Around 250 immigrant children were given an adult dose of vaccine of hepatitis A at a Texas detention facility where they were being held with their mothers, as per U.S. Immigration and Customs Enforcement officials.
The vaccines were administered this week, but none of the children has been hospitalized or had any adverse reactions, ICE officials said Saturday
ICE spokesman Richard Rocha said health care professionals will monitor the children over the next five days for any potential side effects, though none are expected.
“Parents at the facility were advised and counseled by medical professionals about potential side effects, with services made available in multiple languages,” Rocha said in a statement.
According to CDC (Centers for Disease Control and Prevention), the hepatitis A virus can be the cause of liver infection and is usually transmitted among individuals and through the consumption of contaminated food or water.
According to Dr. Peter J. Hotez, dean of the National School of Tropical Medicine at the Baylor College of Medicine in Houston, the children probably received twice the pediatric dosage of the vaccine. He said that they should continue to be monitored, although what will be the short or long-term complications faced by the children is not likely to happen.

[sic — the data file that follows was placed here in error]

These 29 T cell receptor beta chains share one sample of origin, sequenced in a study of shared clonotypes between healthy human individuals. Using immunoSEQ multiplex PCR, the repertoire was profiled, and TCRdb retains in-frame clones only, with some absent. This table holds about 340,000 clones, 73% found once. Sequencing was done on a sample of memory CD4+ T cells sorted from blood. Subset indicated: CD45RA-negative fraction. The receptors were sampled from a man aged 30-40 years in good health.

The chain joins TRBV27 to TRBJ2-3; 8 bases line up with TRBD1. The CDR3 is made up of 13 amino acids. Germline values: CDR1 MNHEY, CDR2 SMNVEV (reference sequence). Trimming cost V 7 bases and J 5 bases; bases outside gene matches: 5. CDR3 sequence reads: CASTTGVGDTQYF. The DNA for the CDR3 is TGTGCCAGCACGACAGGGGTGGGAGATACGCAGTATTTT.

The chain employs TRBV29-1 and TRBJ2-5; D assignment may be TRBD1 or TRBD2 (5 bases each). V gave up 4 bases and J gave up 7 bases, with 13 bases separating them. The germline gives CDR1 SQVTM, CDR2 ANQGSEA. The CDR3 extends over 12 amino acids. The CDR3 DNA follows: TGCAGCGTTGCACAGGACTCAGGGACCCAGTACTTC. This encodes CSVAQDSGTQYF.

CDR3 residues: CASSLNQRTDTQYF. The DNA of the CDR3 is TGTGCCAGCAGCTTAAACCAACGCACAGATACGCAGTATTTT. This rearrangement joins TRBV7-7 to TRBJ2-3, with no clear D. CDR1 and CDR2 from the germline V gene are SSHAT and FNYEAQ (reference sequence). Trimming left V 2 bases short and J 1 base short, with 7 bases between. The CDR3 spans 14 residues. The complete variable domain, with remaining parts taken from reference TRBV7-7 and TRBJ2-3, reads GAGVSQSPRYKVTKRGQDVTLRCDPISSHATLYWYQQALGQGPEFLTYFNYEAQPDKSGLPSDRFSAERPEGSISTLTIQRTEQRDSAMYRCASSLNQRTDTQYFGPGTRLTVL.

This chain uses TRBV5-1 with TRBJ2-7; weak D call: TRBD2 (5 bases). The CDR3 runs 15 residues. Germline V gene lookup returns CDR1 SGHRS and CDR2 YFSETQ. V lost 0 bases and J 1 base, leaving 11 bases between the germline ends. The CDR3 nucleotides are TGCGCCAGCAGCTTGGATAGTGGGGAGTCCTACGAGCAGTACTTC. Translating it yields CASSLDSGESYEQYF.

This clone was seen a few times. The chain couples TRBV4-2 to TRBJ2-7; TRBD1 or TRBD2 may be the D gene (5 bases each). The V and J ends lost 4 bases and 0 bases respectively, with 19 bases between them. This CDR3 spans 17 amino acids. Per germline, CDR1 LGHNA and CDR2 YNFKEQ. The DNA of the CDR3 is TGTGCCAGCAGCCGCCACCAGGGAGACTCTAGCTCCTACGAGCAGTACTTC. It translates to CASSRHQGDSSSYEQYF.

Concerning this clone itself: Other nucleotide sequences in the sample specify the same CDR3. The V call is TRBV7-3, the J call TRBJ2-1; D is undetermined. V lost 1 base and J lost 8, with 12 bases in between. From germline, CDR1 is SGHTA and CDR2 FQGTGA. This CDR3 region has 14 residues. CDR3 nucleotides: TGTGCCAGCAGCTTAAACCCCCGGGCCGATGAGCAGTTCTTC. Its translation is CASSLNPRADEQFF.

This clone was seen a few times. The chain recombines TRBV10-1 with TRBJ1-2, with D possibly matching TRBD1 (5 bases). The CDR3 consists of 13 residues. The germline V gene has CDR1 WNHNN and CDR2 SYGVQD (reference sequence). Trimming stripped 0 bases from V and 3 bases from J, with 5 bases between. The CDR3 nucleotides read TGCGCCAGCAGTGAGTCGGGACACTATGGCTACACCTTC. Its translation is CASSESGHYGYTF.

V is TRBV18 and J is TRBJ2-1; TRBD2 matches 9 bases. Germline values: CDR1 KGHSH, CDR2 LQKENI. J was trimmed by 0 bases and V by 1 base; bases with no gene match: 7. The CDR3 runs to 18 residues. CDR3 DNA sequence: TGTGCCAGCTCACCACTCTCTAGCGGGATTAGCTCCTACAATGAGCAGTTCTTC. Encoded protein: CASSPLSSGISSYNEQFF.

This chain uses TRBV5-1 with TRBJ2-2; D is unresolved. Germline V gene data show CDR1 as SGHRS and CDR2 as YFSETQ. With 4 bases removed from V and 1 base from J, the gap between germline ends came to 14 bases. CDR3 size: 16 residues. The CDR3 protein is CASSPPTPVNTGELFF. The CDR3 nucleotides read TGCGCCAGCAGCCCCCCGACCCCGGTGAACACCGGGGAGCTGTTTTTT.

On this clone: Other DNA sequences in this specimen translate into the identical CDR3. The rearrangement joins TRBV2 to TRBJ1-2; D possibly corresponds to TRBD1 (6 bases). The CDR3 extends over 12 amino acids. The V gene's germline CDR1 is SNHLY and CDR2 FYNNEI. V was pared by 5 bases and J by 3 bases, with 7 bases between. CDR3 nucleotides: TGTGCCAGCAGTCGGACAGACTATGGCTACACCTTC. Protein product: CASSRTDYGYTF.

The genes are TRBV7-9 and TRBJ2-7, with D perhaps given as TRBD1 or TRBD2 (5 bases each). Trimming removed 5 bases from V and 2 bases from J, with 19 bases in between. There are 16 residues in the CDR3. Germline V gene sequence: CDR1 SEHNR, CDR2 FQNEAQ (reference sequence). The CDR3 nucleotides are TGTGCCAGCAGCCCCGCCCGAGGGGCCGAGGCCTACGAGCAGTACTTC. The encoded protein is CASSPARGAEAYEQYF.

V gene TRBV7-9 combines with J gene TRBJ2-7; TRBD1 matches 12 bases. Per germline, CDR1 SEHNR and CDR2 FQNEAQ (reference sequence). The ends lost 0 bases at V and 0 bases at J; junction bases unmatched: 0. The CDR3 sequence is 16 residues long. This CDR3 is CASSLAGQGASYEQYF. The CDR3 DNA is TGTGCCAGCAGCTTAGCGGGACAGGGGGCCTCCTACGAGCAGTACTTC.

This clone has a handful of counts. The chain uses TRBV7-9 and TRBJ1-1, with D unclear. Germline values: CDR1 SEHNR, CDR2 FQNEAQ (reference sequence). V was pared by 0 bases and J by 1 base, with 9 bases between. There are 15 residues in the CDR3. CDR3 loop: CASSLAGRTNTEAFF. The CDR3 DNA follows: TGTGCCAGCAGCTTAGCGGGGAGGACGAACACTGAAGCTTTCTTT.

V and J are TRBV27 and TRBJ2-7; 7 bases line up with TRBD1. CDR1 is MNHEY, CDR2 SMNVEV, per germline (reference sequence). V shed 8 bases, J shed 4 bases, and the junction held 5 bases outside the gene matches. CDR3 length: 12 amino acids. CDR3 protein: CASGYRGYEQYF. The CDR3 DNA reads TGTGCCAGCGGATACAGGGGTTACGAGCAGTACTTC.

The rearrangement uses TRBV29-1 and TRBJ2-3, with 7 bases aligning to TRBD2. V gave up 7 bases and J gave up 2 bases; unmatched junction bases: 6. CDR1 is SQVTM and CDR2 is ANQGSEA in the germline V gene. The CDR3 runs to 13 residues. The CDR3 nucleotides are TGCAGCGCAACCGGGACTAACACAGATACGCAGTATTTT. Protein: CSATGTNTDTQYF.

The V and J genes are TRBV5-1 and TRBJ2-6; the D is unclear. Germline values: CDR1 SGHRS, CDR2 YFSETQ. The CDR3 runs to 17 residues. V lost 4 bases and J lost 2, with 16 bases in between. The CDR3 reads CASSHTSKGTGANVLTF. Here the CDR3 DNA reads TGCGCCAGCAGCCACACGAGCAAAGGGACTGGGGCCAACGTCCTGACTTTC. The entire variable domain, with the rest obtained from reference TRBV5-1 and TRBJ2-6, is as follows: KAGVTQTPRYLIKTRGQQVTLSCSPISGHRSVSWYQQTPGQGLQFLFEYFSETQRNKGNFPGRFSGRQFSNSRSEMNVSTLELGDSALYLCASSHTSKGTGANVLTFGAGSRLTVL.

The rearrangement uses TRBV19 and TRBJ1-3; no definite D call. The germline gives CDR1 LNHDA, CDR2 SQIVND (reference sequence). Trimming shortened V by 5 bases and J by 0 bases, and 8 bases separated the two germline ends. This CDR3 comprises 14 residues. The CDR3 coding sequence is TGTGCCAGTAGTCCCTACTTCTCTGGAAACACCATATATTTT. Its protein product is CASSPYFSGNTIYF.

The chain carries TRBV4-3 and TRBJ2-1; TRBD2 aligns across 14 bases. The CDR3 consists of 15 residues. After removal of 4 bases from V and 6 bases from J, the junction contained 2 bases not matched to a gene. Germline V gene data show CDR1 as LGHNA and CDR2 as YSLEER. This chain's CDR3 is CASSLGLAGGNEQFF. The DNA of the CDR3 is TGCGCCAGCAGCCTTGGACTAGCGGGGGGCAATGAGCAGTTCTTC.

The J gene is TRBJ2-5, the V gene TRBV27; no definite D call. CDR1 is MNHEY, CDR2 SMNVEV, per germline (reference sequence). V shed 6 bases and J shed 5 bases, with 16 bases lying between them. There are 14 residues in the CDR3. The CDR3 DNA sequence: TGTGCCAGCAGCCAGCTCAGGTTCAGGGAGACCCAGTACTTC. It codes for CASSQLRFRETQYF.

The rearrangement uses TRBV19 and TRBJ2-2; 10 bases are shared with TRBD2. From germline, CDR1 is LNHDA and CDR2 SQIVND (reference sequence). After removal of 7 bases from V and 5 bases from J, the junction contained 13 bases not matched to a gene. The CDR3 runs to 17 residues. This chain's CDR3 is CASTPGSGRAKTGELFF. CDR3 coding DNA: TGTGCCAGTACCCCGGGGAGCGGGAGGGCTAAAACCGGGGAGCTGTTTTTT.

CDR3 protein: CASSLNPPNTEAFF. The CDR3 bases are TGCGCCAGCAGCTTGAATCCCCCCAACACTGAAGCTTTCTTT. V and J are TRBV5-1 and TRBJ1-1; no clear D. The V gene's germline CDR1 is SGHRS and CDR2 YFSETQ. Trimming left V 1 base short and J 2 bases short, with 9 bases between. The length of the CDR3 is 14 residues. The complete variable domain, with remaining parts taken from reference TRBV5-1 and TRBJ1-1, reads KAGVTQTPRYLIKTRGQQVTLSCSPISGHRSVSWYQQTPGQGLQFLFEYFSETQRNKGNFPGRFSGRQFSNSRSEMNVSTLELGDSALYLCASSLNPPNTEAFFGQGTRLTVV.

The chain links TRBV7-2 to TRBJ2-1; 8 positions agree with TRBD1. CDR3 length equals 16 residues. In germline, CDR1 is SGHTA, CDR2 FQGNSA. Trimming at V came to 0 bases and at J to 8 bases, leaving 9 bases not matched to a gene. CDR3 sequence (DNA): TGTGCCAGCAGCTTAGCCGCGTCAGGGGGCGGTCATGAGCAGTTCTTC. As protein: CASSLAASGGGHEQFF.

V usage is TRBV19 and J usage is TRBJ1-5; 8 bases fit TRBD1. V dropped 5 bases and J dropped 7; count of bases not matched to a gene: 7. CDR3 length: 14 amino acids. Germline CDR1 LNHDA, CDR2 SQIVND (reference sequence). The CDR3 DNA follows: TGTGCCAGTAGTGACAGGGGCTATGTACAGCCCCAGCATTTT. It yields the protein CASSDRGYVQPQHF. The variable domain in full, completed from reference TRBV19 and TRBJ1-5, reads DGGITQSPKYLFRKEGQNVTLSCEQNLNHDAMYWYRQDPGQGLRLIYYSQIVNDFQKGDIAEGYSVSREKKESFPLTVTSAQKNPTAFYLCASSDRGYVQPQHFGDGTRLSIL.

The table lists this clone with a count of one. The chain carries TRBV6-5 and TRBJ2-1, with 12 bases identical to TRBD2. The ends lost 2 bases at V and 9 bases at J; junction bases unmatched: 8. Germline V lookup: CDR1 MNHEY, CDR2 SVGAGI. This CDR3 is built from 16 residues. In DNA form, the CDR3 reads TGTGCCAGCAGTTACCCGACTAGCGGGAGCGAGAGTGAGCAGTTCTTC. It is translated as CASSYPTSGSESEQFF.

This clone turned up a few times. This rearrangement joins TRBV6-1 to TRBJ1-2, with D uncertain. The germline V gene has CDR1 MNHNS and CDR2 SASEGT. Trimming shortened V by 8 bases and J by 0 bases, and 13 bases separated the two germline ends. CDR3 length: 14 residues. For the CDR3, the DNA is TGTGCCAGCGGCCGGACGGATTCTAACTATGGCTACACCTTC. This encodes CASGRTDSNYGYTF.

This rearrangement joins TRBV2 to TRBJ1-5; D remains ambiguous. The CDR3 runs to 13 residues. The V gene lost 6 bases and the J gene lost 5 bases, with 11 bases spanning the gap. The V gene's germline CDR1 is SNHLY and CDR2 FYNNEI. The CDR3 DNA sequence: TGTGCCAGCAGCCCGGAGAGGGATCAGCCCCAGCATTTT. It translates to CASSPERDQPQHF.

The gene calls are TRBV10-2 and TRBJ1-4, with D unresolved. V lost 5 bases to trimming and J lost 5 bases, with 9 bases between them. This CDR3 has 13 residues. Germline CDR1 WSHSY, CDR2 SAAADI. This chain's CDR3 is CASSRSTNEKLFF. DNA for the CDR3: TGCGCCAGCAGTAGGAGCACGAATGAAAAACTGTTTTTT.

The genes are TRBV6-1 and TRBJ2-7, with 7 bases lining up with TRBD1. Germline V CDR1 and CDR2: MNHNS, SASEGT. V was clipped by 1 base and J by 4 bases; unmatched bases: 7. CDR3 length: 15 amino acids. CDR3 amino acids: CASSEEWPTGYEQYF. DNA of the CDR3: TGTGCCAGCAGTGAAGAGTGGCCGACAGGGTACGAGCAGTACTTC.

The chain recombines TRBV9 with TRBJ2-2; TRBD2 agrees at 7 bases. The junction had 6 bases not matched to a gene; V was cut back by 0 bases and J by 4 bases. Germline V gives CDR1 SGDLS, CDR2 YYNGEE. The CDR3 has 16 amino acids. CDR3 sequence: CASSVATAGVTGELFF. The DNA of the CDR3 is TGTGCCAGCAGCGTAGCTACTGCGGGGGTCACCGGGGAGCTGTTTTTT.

“I’m guessing there will not be significant effects,” he said. “If anything, you may get a higher immune response.”
ICE and the Department of Homeland Security’s Office of Health Affairs are investigating how the mix-up at the South Texas Family Residential Center in Dilley took place and the way in which such mistakes can be avoided in the future, Rocha said.
As of earlier in this week, the center which is around 70 miles southwest of San Antonio held around 2,000 women and children, a majority of whom are from Central American and who entered US from Mexico seeking asylum.
The second family detention center is in Karnes City which held around 400 people while the third is a smaller facilit in Berks County, Pennsylvania.